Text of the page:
To Oxford Comma or Not to Oxford Comma
... and is that really the question?
Several months ago here at Lift, a few of us got into a conversation that tends to divide people: whether or not to use the oxford comma. That pesky comma, that inserts itself before the “and” in a list, is divisive in every sense of the word. The typical examples were emailed around the office (my personal favourite involving JFK, Stalin, and some “adult” dancers).
Aha—you’ve just caught me! I am a user of the oxford comma. A user, but not a fundamental supporter. Here’s why:
Language is ultimately about shared understanding. It’s a tool. We have standards and conventions for grammar and spelling in the hope that everyone will be able to understand one another.
Imagine if you were playing a game of basketball. You dribble up the court and suddenly you hear a whistle blow.
"No bouncing!" cries the ref.
"Hey," you think, "That's not how the game works!"
Well, that was how the game worked...in 1890. But since then the rules have changed. In fact, Dr. James Naismith would probably be pretty perplexed by basketball in its current form; he’d be staring up at the backboard scratching his head.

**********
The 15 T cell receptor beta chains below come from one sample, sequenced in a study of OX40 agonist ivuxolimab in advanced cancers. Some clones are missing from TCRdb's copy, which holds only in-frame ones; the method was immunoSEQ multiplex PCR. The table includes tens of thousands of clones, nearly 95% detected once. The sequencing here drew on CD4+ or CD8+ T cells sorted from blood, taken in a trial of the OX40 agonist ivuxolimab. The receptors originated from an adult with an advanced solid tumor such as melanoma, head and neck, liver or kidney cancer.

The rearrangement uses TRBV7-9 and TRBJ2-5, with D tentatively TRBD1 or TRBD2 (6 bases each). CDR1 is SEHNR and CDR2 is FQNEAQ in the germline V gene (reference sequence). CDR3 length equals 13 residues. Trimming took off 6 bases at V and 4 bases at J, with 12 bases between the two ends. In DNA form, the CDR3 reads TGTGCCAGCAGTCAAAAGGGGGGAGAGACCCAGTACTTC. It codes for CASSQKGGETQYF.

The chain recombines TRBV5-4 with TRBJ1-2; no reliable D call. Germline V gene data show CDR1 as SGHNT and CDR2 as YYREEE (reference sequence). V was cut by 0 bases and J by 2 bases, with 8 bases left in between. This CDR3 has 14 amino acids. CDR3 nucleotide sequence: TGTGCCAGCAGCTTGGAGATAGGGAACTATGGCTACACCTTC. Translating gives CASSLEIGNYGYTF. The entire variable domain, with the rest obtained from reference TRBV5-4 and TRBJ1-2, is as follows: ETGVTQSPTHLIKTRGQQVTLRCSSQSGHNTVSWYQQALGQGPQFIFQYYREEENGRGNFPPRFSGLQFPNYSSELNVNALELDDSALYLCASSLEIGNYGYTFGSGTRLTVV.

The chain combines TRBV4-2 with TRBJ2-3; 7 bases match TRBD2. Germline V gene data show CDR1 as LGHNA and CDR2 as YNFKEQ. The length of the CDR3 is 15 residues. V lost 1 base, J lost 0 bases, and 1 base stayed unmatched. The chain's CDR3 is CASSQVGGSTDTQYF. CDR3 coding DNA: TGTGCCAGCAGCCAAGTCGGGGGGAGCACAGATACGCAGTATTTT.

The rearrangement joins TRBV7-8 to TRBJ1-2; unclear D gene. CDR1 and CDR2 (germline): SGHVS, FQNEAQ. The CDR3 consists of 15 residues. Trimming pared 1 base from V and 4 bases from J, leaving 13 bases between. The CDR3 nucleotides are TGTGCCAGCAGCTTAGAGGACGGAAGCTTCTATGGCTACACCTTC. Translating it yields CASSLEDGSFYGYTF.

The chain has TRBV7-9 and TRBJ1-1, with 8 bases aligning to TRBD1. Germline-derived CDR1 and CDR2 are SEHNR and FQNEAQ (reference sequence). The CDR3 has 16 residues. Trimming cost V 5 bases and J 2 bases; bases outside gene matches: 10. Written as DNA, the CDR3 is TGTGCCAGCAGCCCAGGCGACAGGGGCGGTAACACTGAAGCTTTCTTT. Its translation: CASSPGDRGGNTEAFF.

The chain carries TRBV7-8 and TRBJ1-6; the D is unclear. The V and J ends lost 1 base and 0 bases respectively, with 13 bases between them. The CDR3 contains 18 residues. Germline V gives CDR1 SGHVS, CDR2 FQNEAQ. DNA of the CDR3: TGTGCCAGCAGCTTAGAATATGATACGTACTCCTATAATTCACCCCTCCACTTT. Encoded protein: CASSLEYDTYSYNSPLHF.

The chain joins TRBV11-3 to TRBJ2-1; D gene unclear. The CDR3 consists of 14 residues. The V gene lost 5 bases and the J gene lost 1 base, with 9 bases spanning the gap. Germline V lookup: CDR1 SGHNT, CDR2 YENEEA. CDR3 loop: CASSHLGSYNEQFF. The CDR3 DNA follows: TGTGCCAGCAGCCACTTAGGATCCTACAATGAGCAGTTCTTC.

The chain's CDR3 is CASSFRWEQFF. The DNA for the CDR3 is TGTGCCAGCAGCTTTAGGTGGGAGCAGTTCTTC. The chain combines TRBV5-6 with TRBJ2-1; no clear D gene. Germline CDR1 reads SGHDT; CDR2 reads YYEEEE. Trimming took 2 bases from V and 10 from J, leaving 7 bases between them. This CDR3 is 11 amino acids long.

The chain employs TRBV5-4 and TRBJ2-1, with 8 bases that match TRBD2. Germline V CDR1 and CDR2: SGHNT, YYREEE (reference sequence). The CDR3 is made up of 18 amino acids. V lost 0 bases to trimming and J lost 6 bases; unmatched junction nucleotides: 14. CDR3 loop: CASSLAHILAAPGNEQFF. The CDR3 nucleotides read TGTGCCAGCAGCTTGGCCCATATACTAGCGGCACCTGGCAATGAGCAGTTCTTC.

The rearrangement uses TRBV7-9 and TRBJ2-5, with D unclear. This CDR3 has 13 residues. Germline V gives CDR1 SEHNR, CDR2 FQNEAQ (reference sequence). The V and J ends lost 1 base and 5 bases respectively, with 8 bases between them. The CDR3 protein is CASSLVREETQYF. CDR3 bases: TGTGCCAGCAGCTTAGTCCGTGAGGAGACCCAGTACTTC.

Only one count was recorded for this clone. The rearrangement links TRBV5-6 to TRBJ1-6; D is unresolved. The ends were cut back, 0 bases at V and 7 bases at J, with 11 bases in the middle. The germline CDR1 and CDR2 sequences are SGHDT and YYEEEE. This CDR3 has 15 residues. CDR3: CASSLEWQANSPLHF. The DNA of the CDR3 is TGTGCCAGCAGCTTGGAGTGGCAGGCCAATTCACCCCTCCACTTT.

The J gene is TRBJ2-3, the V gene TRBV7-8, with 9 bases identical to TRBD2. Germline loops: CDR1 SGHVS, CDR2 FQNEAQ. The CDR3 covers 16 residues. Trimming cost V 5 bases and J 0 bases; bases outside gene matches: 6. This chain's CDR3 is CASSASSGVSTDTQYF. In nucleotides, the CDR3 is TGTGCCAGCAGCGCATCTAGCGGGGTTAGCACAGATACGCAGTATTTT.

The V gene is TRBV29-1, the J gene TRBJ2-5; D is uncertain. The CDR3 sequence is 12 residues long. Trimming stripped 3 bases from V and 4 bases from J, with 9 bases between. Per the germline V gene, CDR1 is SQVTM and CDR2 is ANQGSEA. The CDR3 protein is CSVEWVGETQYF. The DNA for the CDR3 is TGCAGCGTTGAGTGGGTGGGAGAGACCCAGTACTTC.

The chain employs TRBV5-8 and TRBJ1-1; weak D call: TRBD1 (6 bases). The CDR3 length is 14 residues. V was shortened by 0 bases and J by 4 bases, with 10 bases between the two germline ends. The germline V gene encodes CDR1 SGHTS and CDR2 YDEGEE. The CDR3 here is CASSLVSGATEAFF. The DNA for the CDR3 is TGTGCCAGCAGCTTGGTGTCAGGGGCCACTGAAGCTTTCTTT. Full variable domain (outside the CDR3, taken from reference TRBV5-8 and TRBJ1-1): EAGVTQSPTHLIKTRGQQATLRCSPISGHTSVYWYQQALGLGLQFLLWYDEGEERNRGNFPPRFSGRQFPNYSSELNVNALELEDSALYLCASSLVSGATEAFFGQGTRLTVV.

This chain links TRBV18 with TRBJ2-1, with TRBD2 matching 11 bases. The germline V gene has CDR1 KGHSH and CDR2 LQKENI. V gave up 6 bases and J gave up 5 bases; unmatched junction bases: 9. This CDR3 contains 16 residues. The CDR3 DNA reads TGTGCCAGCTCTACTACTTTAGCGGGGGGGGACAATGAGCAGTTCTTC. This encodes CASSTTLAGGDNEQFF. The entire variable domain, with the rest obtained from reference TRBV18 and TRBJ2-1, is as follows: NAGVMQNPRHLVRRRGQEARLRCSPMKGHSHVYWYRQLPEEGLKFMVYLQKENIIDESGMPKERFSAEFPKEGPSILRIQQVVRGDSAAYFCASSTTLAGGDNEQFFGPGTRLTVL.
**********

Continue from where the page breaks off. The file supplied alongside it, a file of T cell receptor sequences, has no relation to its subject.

Like everything, language evolves, and holding on to old linguistic practices can be like asking Lebron to dunk on a peach basket.
Working in the world of web design, we have to be on the cutting edge of technology. It’s a world that is constantly changing and innovation reigns supreme. But we are strategic. We don’t adopt new technologies just for the sake of trying something new. The number one consideration we have in implementing a new feature is user experience.
Users have certain expectations when they arrive on a site: there should be navigation at the top of the page, links should be differentiated from static text in some way… Defying those expectations should be done sparingly, or we risk users misunderstanding how to use the site. However, when there is a widespread change, and the evolution is embraced by most users, that is when you should break convention.
For example, the online world has adopted responsive design and users are beginning to expect to interact with a site on their mobile devices the same way they do on their desktops. Gone are the days of pared-down mobile versions.
The quest for a good user experience is what guides our decisions when we design a site. We embrace change, but we use those conventions that users expect so that they don't get frustrated and leave.
Basketball evolved because the players changed. They became more athletic, more adept. As their skill set grew the rules had to morph to fit—but they were still playing basketball.
We should feel the same way about language. The words we choose, the way we spell, and how we construct our sentences should all be with one thing in mind: shared understanding. Who is our audience? What will they connect with?
So should you use an oxford comma?
I'm going to give a non-answer and say that it's up to you and your audience. Because in the end what matters is that there is a ball, and that ball is going through a hoop.